• Piggybacking on the previously announced GST exemption for purpose-built rental housing, the 2023 FES announced plans to extend the GST rebate to co-op housing. The rebate, however, won’t apply to substantial renovations of existing residential complexes.
  • New mortgage charter. It will provide additional guidance and expectations for how federally-regulated financial institutions “are to work with Canadians to provide tailored relief and ensure payments are reasonable for borrowers”.

These measures come on the heels of a steady stream of announcements in recent months that included the disbursement of financial incentives from the $4-billion Housing Accelerator Fund (first introduced in Budget 2022) to various municipalities to speed up the construction of new housing.

We’re pleased to see the suite of supply-side initiatives in this year’s FES and believe the federal government’s new initiatives will be helpful in addressing Canada’s housing affordability crisis. We think concerted efforts focused on growing the supply of homes Canadians can afford are the best way to improve the situation on a sustained basis. But they won’t be quick fixes. Building the number of homes needed is a protracted effort requiring investment, improved efficiencies to the development process, and time.

Overall, the federal government opted to keep fiscal spending in closer step to monetary policy objectives – offering few measures ($168 million over 6 years) to combat the rising cost of living for households (outside of housing).

Green investments also returned as a main theme this year’s FES. New key measures for this initiative include:

  • $850 million for Clean Technology and Clean Electricity Investment Tax Credits over five years starting in FY 2024-25. The initiative is intended to support the use of waste biomass to generate heat and electricity.
  • Though not a conventional investment, the federal government also released plans for the long-awaited Indigenous Loan Guarantee Program – an effort to facilitate equity ownership in major projects in the natural resources sector.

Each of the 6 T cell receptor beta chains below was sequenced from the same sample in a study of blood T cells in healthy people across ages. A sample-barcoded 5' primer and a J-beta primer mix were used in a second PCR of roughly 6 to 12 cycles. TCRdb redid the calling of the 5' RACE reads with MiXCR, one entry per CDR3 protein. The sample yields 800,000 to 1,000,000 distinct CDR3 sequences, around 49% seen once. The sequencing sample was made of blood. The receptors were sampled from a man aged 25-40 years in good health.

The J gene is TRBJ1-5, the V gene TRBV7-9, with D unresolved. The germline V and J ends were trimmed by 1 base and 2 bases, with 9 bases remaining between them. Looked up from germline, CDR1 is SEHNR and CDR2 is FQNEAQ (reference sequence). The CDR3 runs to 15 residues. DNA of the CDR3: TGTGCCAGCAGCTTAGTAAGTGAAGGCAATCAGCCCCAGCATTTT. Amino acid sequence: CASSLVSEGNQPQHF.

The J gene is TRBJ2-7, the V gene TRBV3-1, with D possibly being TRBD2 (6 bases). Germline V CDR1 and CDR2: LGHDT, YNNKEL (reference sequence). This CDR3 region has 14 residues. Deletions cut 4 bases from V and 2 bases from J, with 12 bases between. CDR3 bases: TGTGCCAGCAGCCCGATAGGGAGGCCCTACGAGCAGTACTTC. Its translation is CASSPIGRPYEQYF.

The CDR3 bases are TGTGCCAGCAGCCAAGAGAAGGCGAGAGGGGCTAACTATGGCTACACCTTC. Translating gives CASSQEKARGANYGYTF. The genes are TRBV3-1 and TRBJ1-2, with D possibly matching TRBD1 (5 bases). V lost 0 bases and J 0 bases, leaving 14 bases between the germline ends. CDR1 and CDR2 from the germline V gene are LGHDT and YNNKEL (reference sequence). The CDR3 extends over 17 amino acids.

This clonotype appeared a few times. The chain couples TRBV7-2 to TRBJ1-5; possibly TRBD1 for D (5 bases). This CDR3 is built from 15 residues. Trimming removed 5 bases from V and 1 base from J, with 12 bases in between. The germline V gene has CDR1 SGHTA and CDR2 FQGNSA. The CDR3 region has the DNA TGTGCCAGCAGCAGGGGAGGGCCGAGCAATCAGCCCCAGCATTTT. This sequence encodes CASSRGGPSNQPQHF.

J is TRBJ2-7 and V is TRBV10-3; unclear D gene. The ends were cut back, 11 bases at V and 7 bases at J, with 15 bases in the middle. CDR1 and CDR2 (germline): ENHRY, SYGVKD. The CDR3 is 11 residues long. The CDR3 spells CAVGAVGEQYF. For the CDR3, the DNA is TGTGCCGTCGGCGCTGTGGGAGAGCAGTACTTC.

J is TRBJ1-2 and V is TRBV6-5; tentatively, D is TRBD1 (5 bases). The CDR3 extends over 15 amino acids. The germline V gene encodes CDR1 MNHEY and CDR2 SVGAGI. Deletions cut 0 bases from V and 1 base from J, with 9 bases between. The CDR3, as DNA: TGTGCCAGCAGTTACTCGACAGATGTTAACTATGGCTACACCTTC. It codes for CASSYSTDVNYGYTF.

Federal balance sheet improves this year with deeper deficits expected later on

Soaring inflation and solid economic recovery from pandemic shutdowns helped improve government indebtedness metrics (measured relative to the size of the economy in nominal terms) in the past two years. The federal debt-to-GDP ratio is expected to tick higher to 42.4% from 41.7% in FY 2022-23. By the end of the fiscal horizon, Canada’s debt-to-GDP ratio is expected to fall to 39.1%, in line with the government’s fiscal anchor- a commitment to reducing federal debt to GDP over the medium-term.

Higher public debt charges have resulted in a $2.6 billion increase to Canada’s expenses in FY 2023-24, with a cumulative $32.9 billion added through FY 2027-28 from Budget 2023. Public debt charges are projected to soar 73% over the next six years. By FY 2028-29, the federal government will spend nearly as much on debt charges ($61 billion) as on health transfers ($63 billion).

The government also committed to purchasing Canada Mortgage Bonds (CMBs) up to an annual max of $30 million each year, starting as soon as February 2024. But the purchase of these CMBs is not expected to add to Canada’s debt charges over the fiscal horizon. Revenues generated from this hybrid approach to the program are expected to be sufficient to offset debt charges, while funding affordable – housing a win-win for the federal government and investors.

While we’re glad to see the FY 2023-24 deficit virtually unchanged from the Budget 2023 projection, the deeper deficits in the outer-years of the fiscal plan contradict the “slim” fiscal plan the federal government advertised. Stricter fiscal guardrails would help enhance fiscal flexibility in the event Canada’s economic growth recovery is slower than expected.